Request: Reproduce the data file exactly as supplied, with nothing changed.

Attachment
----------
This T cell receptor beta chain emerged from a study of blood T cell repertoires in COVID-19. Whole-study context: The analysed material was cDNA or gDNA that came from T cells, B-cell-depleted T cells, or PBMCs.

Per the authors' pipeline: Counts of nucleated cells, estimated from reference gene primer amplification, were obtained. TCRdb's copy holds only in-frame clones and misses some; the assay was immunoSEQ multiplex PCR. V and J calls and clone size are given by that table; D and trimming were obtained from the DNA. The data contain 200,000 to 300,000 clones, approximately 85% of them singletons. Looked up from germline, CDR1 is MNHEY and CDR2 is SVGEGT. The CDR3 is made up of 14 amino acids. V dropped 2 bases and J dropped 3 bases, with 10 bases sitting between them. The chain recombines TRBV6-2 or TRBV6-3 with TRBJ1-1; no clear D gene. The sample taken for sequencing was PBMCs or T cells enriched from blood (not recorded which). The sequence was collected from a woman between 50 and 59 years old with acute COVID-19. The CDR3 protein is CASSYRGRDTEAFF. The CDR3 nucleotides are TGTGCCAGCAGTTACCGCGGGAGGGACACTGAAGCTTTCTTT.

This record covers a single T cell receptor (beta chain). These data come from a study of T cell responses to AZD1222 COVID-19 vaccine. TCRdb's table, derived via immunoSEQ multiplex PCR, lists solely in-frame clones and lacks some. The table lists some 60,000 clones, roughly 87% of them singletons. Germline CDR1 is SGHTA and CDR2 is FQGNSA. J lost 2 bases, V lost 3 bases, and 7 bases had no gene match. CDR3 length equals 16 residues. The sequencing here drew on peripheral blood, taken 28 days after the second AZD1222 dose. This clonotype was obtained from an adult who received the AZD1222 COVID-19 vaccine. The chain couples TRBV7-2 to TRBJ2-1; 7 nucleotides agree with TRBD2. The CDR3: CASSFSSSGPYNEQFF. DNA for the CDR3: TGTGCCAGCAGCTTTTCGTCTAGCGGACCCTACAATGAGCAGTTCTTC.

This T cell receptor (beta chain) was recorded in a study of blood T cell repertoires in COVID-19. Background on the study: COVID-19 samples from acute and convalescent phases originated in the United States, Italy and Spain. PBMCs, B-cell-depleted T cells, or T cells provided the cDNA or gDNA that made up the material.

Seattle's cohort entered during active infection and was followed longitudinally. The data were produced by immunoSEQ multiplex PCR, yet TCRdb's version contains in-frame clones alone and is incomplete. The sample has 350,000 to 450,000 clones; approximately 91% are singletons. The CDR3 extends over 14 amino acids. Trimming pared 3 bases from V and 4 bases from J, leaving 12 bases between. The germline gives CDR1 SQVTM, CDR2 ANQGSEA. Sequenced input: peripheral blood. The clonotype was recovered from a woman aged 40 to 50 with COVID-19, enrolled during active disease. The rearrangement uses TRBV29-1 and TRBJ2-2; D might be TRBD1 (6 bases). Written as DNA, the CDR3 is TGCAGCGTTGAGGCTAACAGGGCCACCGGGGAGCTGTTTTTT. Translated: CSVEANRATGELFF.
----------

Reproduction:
This T cell receptor beta chain emerged from a study of blood T cell repertoires in COVID-19. Whole-study context: The analysed material was cDNA or gDNA that came from T cells, B-cell-depleted T cells, or PBMCs.

Per the authors' pipeline: Counts of nucleated cells, estimated from reference gene primer amplification, were obtained. TCRdb's copy holds only in-frame clones and misses some; the assay was immunoSEQ multiplex PCR. V and J calls and clone size are given by that table; D and trimming were obtained from the DNA. The data contain 200,000 to 300,000 clones, approximately 85% of them singletons. Looked up from germline, CDR1 is MNHEY and CDR2 is SVGEGT. The CDR3 is made up of 14 amino acids. V dropped 2 bases and J dropped 3 bases, with 10 bases sitting between them. The chain recombines TRBV6-2 or TRBV6-3 with TRBJ1-1; no clear D gene. The sample taken for sequencing was PBMCs or T cells enriched from blood (not recorded which). The sequence was collected from a woman between 50 and 59 years old with acute COVID-19. The CDR3 protein is CASSYRGRDTEAFF. The CDR3 nucleotides are TGTGCCAGCAGTTACCGCGGGAGGGACACTGAAGCTTTCTTT.

This record covers a single T cell receptor (beta chain). These data come from a study of T cell responses to AZD1222 COVID-19 vaccine. TCRdb's table, derived via immunoSEQ multiplex PCR, lists solely in-frame clones and lacks some. The table lists some 60,000 clones, roughly 87% of them singletons. Germline CDR1 is SGHTA and CDR2 is FQGNSA. J lost 2 bases, V lost 3 bases, and 7 bases had no gene match. CDR3 length equals 16 residues. The sequencing here drew on peripheral blood, taken 28 days after the second AZD1222 dose. This clonotype was obtained from an adult who received the AZD1222 COVID-19 vaccine. The chain couples TRBV7-2 to TRBJ2-1; 7 nucleotides agree with TRBD2. The CDR3: CASSFSSSGPYNEQFF. DNA for the CDR3: TGTGCCAGCAGCTTTTCGTCTAGCGGACCCTACAATGAGCAGTTCTTC.

This T cell receptor (beta chain) was recorded in a study of blood T cell repertoires in COVID-19. Background on the study: COVID-19 samples from acute and convalescent phases originated in the United States, Italy and Spain. PBMCs, B-cell-depleted T cells, or T cells provided the cDNA or gDNA that made up the material.

Seattle's cohort entered during active infection and was followed longitudinally. The data were produced by immunoSEQ multiplex PCR, yet TCRdb's version contains in-frame clones alone and is incomplete. The sample has 350,000 to 450,000 clones; approximately 91% are singletons. The CDR3 extends over 14 amino acids. Trimming pared 3 bases from V and 4 bases from J, leaving 12 bases between. The germline gives CDR1 SQVTM, CDR2 ANQGSEA. Sequenced input: peripheral blood. The clonotype was recovered from a woman aged 40 to 50 with COVID-19, enrolled during active disease. The rearrangement uses TRBV29-1 and TRBJ2-2; D might be TRBD1 (6 bases). Written as DNA, the CDR3 is TGCAGCGTTGAGGCTAACAGGGCCACCGGGGAGCTGTTTTTT. Translated: CSVEANRATGELFF.